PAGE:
Not to mention those that refused to join the union until they effed up and were threatened with the sack. It wasn't long 'til they were calling you 'brother'.

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    I've been in the PCS for nearly 20 years. Early on in the last decade, they achieved some really good things, such as shortening pay scales which saw wages for newer entrants to the civil service like me see a 10 per cent pay rise, abolishing the AA grade as most AAs were doing the same work as AOs, and bringing in flexi time and an end to compulsory weekend working in DEFRA. Yet in the last ten years or so, the union has become far more political, its magazine is like a Jeremy Corbyn fanzine, we were dragged out several times as a protest against austerity, and the PCS seems obsessed with diversity and multiculturalism in recent years. Many people now consider the union to be a joke, even though some individual reps continue to do a very good job.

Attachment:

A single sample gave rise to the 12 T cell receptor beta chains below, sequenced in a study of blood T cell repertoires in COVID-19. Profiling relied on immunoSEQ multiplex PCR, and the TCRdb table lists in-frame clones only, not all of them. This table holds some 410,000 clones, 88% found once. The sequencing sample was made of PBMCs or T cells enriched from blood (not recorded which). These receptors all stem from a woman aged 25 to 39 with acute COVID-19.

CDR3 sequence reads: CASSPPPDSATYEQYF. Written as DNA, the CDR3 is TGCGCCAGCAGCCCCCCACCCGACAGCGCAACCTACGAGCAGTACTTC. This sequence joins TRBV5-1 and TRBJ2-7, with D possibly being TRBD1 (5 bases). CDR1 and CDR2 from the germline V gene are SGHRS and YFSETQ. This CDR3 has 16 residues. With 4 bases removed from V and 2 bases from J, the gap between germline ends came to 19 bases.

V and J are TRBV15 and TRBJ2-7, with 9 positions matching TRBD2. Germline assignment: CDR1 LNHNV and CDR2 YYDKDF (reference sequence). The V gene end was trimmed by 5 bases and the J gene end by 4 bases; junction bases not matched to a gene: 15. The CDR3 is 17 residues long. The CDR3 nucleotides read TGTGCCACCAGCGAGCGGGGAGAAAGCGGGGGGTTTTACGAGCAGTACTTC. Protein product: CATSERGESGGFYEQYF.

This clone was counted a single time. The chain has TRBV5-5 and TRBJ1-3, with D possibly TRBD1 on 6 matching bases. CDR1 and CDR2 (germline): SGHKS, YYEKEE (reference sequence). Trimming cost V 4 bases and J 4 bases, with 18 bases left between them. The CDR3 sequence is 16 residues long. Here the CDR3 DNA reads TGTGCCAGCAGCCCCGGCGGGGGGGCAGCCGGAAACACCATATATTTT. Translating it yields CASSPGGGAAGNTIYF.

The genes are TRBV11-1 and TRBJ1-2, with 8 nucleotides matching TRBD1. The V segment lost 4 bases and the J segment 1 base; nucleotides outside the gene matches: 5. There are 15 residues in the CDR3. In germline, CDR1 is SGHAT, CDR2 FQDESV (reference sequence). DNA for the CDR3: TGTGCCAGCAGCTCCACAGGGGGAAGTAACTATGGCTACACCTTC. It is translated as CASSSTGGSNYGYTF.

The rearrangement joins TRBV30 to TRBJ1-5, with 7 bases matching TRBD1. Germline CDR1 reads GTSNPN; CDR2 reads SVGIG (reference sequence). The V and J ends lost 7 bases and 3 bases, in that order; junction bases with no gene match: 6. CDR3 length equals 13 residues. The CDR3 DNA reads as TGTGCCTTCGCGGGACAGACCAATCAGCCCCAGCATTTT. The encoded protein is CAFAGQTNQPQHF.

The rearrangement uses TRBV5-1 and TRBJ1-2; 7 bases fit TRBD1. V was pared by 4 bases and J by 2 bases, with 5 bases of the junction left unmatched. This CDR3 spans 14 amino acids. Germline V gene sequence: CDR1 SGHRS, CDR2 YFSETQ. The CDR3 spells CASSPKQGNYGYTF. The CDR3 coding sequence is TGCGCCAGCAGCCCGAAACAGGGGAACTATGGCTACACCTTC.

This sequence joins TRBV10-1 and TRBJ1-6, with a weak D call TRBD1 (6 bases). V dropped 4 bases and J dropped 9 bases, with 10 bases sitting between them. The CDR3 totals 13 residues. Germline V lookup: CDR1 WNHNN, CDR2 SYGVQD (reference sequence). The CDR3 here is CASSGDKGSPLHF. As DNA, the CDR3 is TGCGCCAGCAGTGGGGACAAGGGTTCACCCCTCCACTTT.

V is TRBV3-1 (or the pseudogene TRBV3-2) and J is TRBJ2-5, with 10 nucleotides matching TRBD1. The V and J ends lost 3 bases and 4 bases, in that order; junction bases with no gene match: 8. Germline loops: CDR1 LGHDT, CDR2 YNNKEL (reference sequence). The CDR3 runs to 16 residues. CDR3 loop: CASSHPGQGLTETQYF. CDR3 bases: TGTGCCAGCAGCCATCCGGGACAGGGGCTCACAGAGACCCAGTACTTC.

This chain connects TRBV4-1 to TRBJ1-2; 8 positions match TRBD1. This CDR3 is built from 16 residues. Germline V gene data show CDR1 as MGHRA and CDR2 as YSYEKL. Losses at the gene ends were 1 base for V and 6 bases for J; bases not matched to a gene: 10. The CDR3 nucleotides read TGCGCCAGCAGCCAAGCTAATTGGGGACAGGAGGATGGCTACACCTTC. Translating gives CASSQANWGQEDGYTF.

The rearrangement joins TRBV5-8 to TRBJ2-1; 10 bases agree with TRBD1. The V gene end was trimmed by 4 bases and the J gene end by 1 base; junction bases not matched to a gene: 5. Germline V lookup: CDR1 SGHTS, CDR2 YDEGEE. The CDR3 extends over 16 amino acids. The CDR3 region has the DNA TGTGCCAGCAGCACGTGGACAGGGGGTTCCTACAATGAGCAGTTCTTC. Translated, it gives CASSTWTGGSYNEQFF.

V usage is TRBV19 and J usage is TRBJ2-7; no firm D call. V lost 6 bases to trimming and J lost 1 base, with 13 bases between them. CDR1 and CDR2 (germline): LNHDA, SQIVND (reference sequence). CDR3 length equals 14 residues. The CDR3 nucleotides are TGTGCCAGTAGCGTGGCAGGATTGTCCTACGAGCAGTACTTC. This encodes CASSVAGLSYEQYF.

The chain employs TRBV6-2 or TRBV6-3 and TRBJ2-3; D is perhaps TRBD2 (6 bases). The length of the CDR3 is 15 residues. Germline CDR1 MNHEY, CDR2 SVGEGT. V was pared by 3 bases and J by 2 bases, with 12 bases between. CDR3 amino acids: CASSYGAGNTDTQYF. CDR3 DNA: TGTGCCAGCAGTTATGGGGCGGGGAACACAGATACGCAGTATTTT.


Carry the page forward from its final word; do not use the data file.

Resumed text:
38. #38
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    I've always been a union member. Can't imagine not being.

    colsie's special lady

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    The PCS has become a joke. I think if they spent less time worrying about issues like gender neutral language, that hardly anyone cares about, and did something constructive, they'd be more worthwhile. Also the drift to the far Left has annoyed many more moderate members like me. I voted Labour last time, but since have realised they're a total joke.

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    Quote Originally Posted by A Cumbrian View Post
    The PCS has become a joke. I think if they spent less time worrying about issues like gender neutral language, that hardly anyone cares about, and did something constructive, they'd be more worthwhile.
    Just because you don't, doesn't mean "hardly anyone" does.
    Currently being rather well looked after by that well-known Toppy-Monster-Around-Town, Clovis.